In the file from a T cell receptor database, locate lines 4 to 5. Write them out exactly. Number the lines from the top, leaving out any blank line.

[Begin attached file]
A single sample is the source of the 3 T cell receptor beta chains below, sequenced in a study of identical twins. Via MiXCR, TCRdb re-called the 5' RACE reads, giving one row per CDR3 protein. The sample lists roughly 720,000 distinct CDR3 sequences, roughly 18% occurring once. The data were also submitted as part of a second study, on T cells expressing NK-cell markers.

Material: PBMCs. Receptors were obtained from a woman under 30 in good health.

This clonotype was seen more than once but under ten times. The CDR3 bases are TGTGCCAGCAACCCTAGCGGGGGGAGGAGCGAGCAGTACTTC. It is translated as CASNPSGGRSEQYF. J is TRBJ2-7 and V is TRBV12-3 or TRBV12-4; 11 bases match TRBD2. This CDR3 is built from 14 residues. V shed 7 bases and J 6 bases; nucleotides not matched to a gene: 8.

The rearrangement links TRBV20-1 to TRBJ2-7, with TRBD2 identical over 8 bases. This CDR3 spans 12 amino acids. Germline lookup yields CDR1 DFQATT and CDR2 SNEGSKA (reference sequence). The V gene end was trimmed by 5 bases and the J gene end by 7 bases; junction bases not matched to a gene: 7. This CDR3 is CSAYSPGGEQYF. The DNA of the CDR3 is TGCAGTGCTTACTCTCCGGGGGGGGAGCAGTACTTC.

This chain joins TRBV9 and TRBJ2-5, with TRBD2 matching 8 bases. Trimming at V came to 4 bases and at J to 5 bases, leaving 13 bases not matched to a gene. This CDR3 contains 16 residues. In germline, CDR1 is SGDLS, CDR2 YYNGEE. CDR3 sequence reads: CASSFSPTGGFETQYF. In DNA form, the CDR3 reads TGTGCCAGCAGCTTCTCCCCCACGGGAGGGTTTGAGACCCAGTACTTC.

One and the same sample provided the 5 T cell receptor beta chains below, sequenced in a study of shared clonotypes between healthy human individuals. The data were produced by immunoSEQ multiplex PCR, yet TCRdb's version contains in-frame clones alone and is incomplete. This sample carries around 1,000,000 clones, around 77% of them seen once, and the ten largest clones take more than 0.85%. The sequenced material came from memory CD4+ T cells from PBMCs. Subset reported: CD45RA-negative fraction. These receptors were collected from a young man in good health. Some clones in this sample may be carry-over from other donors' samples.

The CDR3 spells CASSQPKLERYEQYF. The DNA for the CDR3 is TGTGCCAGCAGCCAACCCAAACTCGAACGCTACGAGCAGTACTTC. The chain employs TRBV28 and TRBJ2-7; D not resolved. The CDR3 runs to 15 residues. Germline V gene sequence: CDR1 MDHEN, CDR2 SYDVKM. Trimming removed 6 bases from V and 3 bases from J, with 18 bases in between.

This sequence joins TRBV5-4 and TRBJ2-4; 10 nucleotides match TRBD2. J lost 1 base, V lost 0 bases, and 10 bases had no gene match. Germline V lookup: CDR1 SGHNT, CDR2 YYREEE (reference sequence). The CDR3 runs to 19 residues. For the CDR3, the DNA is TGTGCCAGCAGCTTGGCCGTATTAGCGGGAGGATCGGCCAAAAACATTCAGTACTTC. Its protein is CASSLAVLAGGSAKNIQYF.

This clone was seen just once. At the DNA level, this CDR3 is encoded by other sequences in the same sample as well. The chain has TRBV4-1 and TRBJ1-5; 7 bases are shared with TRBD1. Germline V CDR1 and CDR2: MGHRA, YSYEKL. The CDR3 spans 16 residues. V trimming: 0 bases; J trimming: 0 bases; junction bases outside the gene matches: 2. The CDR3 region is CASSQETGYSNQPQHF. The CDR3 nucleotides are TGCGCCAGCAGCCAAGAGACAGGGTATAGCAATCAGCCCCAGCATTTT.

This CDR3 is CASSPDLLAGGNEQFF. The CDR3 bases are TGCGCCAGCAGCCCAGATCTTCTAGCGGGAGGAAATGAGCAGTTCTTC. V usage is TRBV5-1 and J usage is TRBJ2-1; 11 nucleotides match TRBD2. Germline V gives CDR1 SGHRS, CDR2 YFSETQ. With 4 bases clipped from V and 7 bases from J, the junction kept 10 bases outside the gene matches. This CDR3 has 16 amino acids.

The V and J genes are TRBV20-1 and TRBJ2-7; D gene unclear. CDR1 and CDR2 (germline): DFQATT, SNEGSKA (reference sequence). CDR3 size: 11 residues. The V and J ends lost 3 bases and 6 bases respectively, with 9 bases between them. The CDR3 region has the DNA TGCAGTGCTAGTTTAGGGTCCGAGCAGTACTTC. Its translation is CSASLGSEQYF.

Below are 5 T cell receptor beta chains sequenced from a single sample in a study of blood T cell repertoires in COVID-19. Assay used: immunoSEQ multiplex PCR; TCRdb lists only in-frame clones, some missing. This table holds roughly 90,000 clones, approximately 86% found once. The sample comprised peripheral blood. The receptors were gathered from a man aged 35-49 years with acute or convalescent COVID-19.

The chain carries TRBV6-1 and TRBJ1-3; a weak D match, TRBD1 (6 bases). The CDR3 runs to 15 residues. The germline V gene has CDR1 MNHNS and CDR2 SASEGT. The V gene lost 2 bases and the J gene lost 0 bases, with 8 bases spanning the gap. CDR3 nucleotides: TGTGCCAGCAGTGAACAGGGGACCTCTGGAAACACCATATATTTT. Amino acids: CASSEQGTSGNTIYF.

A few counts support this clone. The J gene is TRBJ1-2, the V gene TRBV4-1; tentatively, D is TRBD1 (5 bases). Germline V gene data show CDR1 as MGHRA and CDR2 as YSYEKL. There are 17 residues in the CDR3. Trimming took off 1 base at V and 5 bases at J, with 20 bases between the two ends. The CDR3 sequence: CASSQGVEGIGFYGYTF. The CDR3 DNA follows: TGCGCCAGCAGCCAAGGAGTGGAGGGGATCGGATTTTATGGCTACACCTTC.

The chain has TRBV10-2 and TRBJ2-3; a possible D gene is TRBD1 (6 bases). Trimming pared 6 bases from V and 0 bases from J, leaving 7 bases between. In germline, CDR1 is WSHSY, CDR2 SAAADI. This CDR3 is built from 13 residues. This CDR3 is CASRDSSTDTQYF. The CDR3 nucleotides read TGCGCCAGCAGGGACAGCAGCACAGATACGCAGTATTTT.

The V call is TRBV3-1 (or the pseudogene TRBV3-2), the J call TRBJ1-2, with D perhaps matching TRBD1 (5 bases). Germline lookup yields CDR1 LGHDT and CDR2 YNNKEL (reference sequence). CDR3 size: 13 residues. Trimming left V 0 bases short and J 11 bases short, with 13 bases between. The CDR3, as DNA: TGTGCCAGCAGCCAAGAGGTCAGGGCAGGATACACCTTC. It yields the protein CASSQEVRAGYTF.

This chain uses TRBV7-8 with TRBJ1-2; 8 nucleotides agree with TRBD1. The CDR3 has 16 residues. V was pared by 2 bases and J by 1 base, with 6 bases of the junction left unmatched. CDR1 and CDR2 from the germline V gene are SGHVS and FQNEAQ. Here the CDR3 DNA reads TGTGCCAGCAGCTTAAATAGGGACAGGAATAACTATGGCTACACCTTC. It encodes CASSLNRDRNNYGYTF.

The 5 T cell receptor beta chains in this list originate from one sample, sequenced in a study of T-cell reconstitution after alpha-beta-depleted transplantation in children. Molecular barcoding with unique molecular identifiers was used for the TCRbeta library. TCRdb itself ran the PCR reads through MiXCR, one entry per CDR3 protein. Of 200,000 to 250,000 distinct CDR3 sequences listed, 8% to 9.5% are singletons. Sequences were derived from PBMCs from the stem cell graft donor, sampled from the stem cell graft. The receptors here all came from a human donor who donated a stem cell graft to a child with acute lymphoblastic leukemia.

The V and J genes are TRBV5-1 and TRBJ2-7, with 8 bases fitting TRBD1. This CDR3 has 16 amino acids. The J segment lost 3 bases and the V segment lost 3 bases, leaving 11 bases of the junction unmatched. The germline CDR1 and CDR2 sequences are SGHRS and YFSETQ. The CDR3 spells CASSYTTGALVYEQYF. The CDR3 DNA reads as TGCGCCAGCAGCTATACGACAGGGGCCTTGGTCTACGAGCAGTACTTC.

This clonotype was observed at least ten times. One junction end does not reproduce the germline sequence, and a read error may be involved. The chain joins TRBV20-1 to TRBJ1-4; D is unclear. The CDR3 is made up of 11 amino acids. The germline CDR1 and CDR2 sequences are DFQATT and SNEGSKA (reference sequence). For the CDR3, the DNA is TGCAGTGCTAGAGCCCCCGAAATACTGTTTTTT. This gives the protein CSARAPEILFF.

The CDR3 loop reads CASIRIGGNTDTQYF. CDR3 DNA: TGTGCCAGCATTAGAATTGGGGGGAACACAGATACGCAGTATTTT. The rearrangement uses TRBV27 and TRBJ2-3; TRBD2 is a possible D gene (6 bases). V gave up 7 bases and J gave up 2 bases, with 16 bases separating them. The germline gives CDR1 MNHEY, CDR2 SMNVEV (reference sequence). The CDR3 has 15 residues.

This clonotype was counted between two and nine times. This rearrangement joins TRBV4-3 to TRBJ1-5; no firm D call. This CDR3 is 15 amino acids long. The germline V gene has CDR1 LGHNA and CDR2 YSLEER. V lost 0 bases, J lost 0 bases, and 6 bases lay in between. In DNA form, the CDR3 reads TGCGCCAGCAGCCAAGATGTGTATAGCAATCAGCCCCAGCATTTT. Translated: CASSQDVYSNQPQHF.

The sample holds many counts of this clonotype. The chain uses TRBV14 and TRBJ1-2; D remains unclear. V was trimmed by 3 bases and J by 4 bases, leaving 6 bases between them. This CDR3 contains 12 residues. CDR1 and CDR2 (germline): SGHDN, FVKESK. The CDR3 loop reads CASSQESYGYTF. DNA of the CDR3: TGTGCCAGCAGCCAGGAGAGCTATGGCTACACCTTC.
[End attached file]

The rearrangement links TRBV20-1 to TRBJ2-7, with TRBD2 identical over 8 bases. This CDR3 spans 12 amino acids. Germline lookup yields CDR1 DFQATT and CDR2 SNEGSKA (reference sequence). The V gene end was trimmed by 5 bases and the J gene end by 7 bases; junction bases not matched to a gene: 7. This CDR3 is CSAYSPGGEQYF. The DNA of the CDR3 is TGCAGTGCTTACTCTCCGGGGGGGGAGCAGTACTTC.

This chain joins TRBV9 and TRBJ2-5, with TRBD2 matching 8 bases. Trimming at V came to 4 bases and at J to 5 bases, leaving 13 bases not matched to a gene. This CDR3 contains 16 residues. In germline, CDR1 is SGDLS, CDR2 YYNGEE. CDR3 sequence reads: CASSFSPTGGFETQYF. In DNA form, the CDR3 reads TGTGCCAGCAGCTTCTCCCCCACGGGAGGGTTTGAGACCCAGTACTTC.